Tab overload is a real thing in the virtual world. It’s what happens when you spend your days skimming, clicking, reading, and thinking, “Oh, that’s interesting. I’ll finish reading it later. Maybe I’ll share it on my Facebook page. Maybe I’ll even blog about it!” Soon you’ve got two or three browser windows open and eleventy billion tabs crammed across the top of your screen and you imagine that the virtual chipmunks who keep your machine running are panting, sobbing, begging for mercy. Sensible people, technologically savvy people, deal with the problem of tab overload (which actually does put a strain on your computer’s memory) by adding free extensions like OneTab to Chrome. OneTab will convert all your open tabs into a list. When you need to access the tabs again, you can either restore them individually or all at once. No, I haven’t tried it, but just writing this paragraph has enabled me to close one tab in my browser that has been opened for nearly a month. Spring cleaning FTW!
Less sensible people who are sick and tired of trying new things manage Tab Overload Disorder by being secretly happy when their computers crash and all their carefully arranged tabs disappear. (Yes, I know they can all be restored through “History.” I’m not an idiot, just lazy.) Or, they finally bang out a blog post that is little more than a link farm so they can close a few tabs and start the Madness all over again.
Welcome to the Madwoman’s Spring Link Farm Extravaganza. I’m still alive. And blogging. Sort of. If you are reading this, you are alive, too. Congratulations. Follow these links and your mind will feel refreshed for the next round of grading. Or at least my Tab Overload Disorder will have become your Tab Overload Disorder, which will bring us closer, sort of, virtually. Read on.
His Holiness the Fourteenth Dalai Lama of Tibet was on my campus yesterday. The Woman Formerly Known as Goose and I spent the whole day in the presence of this affable fellow, who was as impressive and remarkable as I had heard he would be. We liked his humility, his playfulness, his obvious delight in every aspect of the occasion, including the Terp schwag he got as a gift:
(Yes: We are aware that His Holiness has a thing for visors. We’re just glad he liked ours.)
Our favorite moment was when the Dalai Lama went nose-to-nose with Maryland Governor Martin O’Malley as the big wigs gathered on stage at the end of his lecture. We may not become Buddhists, but we are definitely committed to becoming nose-rubbers:
Second Question: Does the Pope do nose-rubs? Again, totes worth a try, in my opinion. Nothing says humility like a good eskimo kiss.
Enough religion and hyperlocal news, let’s turn to the Black Gay Sports S/Heroes tabs that have gotten opened up in our browsers in the last couple of weeks. Kwame Holmes has an excellent analysis of how class factored into the highly respectable coming out of basketball player Jason Collins. Holmes doesn’t disrespect Collins or underestimate the significance of his announcement. His aim is to situate it within the context of black respectability politics, which is helpful indeed. Meanwhile, Wesley Morris explains why Brittney Griner’s coming out was totally no big deal. It’s a deft analysis of how Griner’s self-confident gender performance over the past few years made her official coming out seem so superfluous. Griner herself addresses her sexuality, the bullying she has endured over the years, and her commitment to helping to ease the way for others in an essay in the New York Times. Brittney, we’d look up to you even if we wouldn’t have to climb a step ladder to rub noses with you.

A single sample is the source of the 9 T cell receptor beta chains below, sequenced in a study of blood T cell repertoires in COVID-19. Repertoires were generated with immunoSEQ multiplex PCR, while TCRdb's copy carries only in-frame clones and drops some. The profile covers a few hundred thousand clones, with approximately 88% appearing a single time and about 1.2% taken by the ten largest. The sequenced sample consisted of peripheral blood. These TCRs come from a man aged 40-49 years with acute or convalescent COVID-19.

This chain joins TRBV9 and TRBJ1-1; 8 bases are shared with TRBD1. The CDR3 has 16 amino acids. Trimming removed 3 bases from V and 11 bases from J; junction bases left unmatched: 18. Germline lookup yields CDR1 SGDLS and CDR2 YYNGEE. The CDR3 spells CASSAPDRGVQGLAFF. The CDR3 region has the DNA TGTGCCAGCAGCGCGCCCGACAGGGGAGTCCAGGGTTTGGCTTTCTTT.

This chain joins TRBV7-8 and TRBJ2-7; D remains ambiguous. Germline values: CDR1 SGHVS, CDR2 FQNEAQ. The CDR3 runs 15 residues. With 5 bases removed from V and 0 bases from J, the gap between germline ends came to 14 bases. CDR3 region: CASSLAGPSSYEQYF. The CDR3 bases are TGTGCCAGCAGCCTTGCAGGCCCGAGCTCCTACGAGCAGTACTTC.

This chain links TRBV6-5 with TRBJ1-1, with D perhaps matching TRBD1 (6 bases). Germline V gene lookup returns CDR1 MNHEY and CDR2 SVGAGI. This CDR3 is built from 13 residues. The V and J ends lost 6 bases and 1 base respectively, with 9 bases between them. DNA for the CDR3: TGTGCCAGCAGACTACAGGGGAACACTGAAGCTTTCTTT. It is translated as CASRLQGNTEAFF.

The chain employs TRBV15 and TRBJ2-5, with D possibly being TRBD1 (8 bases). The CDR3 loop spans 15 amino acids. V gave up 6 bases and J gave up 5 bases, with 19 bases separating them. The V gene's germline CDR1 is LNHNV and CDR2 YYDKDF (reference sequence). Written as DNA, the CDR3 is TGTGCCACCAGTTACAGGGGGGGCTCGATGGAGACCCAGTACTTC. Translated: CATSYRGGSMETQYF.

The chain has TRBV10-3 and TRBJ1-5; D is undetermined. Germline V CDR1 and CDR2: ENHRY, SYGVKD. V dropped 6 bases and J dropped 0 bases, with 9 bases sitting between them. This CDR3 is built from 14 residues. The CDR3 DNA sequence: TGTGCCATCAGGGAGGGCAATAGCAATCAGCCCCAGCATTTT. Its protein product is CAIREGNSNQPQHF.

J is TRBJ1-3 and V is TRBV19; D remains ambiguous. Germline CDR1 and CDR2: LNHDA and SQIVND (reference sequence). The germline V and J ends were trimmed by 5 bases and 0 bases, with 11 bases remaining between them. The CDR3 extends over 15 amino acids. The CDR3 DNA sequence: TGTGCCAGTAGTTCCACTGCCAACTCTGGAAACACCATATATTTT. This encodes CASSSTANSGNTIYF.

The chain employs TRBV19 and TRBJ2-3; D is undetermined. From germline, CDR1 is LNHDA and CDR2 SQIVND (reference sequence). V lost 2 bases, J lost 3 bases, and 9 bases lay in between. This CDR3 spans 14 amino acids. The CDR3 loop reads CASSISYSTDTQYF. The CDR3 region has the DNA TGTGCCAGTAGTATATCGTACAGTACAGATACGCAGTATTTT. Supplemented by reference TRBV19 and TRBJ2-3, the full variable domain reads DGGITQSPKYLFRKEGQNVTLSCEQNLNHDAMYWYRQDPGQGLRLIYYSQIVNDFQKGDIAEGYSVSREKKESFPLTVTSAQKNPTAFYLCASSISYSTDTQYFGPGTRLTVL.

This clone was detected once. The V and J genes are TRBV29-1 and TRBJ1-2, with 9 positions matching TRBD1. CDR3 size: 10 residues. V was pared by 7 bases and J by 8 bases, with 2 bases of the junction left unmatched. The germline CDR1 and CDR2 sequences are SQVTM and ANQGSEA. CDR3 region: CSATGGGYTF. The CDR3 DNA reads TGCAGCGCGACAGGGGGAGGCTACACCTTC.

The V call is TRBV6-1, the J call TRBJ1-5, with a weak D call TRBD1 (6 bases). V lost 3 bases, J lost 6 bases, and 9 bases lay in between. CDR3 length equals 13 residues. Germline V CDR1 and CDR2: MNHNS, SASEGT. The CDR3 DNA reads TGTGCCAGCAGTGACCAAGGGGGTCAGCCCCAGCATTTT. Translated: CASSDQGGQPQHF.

Meanwhile, in academia, our friend and QTU colleague Keguro Macharia is resigning his assistant professorship and returning home to Kenya. His staggeringly eloquent “On Quitting” is about precarity, professionalization, toxicity, deracination, and bipolar disorder. Among other things. It deserves a response, but I am not ready to produce one. Not yet. Not publicly. Go read it. Also, Tim Burke will make you think and feel better with a marvelous piece called “The Humane Digital.” It explains the necessary messiness of humanistic inquiry and its many differences from managerial modes of thinking. I would declare Burke my blog boyfriend if Chris Newfield didn’t already occupy that position. Chris, by the way, has some thoughts on MOOCs up on Remaking the University, for those of you whose Tab Overload Disorder is all about the MOOC Madness. Knock yourselves out, people.
There, that’s better, and I didn’t even bother to burden you with several dozen links related to the recent publication of The Selected Letters of Willa Cather, edited by my pals Andrew Jewell and Janis Stout. That’s big news in my neck of the professional woods, but I’ll save it for another post. Meantime, happy grading or happy avoidance of grading or happy celebration of finishing your grading. And remember: Close your eyes when you rub noses with someone. It’s sweeter that way.